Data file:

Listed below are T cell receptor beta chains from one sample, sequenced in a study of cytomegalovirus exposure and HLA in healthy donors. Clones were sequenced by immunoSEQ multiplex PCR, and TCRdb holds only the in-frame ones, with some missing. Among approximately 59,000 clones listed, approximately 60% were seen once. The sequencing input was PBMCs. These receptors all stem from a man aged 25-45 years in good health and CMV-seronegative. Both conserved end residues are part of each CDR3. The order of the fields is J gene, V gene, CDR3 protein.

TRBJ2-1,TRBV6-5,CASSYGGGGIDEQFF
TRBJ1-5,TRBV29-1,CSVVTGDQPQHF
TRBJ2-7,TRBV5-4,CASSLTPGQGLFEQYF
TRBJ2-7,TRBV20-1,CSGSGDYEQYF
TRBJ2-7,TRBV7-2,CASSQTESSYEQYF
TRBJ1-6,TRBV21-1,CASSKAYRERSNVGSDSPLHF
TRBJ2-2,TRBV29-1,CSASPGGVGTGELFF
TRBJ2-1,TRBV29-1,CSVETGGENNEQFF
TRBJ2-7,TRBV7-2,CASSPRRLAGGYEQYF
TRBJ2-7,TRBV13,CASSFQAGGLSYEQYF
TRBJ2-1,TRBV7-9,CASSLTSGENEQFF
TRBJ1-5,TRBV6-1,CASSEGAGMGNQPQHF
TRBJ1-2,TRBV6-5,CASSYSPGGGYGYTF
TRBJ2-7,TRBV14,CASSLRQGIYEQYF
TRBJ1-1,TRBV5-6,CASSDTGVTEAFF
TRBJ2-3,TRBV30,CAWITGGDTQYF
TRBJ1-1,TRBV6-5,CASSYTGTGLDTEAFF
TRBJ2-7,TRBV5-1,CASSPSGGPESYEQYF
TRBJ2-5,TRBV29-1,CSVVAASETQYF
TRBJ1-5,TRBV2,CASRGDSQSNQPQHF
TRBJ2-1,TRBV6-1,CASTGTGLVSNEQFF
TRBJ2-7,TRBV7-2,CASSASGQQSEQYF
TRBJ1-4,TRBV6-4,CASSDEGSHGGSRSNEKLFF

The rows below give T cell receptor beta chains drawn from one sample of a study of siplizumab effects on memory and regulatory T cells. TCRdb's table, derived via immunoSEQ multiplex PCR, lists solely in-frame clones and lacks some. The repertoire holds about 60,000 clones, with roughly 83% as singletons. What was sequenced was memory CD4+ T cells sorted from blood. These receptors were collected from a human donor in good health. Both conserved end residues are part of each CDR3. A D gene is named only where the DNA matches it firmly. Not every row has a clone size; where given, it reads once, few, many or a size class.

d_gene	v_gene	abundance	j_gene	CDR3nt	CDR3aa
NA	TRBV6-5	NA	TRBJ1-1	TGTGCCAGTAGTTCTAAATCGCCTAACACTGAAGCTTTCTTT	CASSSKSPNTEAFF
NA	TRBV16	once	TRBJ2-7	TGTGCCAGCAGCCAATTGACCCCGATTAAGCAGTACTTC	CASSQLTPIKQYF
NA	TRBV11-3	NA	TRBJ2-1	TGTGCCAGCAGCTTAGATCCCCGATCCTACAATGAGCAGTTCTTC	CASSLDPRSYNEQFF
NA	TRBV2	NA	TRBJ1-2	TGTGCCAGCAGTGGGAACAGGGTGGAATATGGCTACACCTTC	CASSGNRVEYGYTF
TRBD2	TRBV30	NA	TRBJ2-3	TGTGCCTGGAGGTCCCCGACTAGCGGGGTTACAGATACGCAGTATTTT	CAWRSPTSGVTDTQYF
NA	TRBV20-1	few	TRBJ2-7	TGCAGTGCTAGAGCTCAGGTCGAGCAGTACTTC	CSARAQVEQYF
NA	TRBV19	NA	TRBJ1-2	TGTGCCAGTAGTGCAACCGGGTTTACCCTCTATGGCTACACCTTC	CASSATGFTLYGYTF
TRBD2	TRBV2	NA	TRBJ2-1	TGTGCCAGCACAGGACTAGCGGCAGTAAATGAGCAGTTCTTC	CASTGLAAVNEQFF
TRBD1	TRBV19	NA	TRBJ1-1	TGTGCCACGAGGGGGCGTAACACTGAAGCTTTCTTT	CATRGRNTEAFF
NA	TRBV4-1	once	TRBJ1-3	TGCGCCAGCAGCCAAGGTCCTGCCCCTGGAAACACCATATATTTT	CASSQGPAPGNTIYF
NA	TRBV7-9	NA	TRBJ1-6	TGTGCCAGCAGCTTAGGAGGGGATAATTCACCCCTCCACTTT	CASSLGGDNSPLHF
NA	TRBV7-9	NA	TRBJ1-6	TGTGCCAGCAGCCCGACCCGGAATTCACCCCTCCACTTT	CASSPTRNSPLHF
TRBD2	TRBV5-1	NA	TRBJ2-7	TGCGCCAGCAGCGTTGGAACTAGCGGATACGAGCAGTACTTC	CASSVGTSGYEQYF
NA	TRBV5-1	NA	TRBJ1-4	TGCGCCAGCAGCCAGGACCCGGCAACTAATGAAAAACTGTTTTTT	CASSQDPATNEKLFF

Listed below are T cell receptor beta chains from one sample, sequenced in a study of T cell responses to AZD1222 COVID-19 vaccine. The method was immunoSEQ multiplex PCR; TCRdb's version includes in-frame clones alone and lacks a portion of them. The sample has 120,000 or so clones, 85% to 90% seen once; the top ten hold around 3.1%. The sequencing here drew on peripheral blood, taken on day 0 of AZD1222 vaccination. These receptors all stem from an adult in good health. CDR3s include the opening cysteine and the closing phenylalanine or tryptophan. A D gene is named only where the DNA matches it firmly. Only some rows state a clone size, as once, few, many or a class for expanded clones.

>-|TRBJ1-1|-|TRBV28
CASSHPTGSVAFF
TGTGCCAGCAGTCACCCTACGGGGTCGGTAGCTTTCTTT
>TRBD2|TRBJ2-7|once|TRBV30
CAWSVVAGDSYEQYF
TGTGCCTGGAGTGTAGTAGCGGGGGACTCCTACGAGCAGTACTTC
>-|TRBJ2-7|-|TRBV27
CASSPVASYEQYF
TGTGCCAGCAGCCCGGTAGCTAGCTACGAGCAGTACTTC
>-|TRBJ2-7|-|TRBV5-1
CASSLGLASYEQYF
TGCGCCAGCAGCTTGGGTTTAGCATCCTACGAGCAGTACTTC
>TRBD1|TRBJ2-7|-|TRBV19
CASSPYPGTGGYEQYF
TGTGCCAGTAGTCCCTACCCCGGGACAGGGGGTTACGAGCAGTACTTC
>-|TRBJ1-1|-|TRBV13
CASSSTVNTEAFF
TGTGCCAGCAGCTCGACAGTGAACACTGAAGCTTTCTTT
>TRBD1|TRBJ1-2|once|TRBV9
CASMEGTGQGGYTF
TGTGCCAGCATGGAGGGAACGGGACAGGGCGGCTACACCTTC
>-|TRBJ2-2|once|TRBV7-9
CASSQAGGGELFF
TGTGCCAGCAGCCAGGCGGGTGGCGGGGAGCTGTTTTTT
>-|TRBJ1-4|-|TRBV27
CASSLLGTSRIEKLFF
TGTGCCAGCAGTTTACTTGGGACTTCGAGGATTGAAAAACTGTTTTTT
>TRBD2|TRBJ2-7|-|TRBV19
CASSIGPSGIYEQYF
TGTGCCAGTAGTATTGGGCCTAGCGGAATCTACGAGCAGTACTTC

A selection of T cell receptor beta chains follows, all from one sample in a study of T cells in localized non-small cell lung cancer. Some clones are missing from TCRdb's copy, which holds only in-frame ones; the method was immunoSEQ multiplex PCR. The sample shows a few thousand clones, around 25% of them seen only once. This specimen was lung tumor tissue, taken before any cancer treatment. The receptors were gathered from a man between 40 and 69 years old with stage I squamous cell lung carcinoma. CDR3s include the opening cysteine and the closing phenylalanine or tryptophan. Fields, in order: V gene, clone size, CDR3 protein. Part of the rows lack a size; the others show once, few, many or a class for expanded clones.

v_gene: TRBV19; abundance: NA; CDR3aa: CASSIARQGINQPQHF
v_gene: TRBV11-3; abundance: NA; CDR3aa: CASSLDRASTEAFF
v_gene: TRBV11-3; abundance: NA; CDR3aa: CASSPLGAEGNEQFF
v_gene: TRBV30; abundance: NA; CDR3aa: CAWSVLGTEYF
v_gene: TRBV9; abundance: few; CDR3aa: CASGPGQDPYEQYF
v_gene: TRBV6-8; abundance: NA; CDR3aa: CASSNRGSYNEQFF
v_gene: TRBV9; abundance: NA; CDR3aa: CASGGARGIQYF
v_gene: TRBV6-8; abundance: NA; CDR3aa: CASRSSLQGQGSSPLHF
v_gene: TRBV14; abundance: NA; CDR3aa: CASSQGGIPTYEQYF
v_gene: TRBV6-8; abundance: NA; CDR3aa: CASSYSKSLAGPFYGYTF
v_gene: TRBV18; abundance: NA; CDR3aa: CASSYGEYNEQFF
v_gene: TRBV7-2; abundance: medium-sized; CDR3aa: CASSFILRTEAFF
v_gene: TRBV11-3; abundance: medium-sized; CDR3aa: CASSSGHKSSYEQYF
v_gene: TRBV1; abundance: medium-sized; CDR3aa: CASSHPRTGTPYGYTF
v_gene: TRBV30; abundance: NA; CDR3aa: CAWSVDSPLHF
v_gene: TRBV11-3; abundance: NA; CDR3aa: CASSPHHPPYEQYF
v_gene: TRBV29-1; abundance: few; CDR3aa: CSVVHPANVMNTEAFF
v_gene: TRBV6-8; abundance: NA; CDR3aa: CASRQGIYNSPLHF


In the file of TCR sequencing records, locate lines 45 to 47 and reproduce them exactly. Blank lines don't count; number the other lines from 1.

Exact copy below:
>TRBD2|TRBJ2-7|once|TRBV30
CAWSVVAGDSYEQYF
TGTGCCTGGAGTGTAGTAGCGGGGGACTCCTACGAGCAGTACTTC